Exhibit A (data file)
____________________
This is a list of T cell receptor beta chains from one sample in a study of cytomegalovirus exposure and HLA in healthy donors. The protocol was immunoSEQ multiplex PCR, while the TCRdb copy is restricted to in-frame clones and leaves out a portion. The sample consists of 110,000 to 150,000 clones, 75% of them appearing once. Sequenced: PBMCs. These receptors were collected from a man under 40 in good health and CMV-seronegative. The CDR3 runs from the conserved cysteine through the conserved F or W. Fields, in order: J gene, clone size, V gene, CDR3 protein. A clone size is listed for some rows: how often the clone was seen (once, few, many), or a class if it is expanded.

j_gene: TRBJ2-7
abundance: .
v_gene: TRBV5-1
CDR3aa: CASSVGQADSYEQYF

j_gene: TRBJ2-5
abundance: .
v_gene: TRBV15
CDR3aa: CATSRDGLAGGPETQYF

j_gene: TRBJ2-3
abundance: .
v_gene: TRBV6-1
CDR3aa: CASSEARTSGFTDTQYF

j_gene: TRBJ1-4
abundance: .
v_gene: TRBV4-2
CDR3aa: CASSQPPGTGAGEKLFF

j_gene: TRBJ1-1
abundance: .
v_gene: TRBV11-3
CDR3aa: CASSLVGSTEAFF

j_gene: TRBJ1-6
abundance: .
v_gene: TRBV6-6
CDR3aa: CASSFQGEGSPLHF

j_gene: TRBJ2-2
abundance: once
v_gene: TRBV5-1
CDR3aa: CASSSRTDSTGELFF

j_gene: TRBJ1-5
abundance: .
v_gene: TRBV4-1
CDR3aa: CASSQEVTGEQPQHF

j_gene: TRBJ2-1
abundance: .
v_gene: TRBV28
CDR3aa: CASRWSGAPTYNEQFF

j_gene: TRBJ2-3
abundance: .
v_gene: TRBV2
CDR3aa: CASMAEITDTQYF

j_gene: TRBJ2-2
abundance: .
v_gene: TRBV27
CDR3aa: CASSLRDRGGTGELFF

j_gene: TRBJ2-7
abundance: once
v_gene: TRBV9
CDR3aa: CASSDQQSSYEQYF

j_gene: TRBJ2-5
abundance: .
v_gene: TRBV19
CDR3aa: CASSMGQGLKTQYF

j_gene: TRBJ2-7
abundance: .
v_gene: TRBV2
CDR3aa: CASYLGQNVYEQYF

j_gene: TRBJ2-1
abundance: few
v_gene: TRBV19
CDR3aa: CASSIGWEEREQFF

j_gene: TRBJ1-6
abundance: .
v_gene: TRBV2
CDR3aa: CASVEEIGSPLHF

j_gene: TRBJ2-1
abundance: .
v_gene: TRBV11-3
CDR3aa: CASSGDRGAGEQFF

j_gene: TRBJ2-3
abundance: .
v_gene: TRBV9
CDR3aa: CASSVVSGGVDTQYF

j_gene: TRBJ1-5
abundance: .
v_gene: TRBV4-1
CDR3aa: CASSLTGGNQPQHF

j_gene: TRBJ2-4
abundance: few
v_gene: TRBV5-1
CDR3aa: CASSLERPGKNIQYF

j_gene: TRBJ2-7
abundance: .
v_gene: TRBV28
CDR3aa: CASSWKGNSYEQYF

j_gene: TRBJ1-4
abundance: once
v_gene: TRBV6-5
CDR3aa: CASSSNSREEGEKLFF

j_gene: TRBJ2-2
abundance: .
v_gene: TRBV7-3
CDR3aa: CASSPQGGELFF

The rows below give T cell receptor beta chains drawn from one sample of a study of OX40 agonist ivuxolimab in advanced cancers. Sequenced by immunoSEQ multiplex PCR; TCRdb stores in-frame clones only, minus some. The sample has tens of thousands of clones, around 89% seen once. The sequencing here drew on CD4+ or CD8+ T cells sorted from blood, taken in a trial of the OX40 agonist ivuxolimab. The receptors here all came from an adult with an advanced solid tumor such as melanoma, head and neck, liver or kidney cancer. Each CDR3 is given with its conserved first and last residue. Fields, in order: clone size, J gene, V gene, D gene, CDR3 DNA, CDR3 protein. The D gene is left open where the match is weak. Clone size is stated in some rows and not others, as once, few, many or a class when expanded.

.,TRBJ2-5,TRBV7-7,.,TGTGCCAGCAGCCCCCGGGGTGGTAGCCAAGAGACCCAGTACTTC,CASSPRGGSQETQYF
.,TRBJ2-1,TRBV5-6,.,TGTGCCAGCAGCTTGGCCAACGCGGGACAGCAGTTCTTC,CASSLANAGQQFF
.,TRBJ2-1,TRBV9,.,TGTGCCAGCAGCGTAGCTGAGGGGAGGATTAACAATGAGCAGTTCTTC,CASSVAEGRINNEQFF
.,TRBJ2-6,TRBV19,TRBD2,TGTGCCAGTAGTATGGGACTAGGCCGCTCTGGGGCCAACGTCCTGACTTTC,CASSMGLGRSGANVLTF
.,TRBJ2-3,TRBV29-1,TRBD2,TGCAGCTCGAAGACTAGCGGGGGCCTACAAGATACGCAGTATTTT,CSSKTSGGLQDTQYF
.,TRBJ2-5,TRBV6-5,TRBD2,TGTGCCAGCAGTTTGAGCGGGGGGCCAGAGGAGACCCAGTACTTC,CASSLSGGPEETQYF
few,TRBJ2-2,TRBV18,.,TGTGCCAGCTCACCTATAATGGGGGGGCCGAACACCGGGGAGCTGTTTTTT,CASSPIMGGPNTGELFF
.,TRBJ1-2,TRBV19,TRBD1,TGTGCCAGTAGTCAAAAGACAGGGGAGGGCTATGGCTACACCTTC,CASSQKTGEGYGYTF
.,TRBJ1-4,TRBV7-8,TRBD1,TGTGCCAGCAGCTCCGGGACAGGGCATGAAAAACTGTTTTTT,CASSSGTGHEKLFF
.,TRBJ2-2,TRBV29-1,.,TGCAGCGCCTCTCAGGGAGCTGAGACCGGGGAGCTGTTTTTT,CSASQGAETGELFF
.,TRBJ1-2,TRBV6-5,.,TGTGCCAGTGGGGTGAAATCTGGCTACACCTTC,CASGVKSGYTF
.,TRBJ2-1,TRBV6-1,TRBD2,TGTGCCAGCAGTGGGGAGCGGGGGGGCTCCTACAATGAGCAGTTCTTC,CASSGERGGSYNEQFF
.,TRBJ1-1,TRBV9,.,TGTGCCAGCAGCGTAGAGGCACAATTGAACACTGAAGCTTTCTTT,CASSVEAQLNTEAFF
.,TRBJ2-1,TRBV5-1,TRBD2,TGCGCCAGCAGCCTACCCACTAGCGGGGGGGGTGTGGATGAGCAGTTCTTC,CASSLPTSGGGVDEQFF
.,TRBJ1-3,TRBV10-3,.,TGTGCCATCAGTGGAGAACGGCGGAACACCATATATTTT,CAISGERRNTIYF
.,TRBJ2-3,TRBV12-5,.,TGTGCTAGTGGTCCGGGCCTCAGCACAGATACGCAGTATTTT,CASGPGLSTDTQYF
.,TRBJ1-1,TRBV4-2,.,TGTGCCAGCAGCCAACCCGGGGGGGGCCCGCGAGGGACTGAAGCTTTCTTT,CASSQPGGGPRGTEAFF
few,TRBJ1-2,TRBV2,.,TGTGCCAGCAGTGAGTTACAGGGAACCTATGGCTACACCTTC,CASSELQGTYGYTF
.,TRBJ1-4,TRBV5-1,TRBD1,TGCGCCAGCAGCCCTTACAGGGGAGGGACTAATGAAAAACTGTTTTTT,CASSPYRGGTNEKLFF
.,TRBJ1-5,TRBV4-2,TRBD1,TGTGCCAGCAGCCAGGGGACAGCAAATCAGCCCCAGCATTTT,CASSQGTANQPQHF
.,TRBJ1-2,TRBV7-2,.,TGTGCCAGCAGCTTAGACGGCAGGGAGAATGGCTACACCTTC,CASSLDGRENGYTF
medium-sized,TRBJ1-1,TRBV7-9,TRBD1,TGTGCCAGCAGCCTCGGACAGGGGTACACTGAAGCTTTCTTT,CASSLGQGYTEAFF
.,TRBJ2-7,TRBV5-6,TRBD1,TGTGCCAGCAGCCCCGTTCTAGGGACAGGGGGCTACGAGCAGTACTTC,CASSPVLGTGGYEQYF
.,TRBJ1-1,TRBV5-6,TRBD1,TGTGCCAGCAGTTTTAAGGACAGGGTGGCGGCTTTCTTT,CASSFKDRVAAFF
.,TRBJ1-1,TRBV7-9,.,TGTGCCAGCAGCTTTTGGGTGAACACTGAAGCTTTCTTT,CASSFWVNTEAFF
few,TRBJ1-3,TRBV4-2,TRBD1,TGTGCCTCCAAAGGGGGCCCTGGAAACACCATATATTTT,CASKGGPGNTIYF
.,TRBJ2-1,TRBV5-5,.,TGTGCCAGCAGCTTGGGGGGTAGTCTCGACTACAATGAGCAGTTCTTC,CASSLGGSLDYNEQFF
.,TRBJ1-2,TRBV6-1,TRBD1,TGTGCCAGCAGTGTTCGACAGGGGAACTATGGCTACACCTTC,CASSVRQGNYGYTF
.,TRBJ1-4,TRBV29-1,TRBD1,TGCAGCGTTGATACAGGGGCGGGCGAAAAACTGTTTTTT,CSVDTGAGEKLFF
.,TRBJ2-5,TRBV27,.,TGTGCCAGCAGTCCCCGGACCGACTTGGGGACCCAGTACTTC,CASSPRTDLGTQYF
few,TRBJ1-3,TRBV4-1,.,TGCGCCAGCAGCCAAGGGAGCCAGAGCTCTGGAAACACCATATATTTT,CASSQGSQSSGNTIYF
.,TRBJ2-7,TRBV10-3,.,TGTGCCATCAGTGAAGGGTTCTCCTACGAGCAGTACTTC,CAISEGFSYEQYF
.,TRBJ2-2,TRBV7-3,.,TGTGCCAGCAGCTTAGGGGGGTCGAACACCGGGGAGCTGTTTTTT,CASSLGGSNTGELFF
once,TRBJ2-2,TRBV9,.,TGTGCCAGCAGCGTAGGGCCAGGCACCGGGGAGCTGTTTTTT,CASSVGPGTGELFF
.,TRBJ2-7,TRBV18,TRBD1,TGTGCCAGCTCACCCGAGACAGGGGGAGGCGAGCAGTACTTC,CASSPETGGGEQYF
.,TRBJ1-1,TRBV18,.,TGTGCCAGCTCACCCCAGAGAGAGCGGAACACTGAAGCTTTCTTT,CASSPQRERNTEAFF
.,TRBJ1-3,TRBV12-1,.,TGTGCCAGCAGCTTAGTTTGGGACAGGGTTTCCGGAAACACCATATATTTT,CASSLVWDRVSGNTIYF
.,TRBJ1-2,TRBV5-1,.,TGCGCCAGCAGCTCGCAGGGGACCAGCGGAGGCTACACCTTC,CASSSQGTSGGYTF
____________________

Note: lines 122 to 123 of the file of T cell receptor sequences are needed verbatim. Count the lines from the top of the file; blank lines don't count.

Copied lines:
.,TRBJ1-2,TRBV6-1,TRBD1,TGTGCCAGCAGTGTTCGACAGGGGAACTATGGCTACACCTTC,CASSVRQGNYGYTF
.,TRBJ1-4,TRBV29-1,TRBD1,TGCAGCGTTGATACAGGGGCGGGCGAAAAACTGTTTTTT,CSVDTGAGEKLFF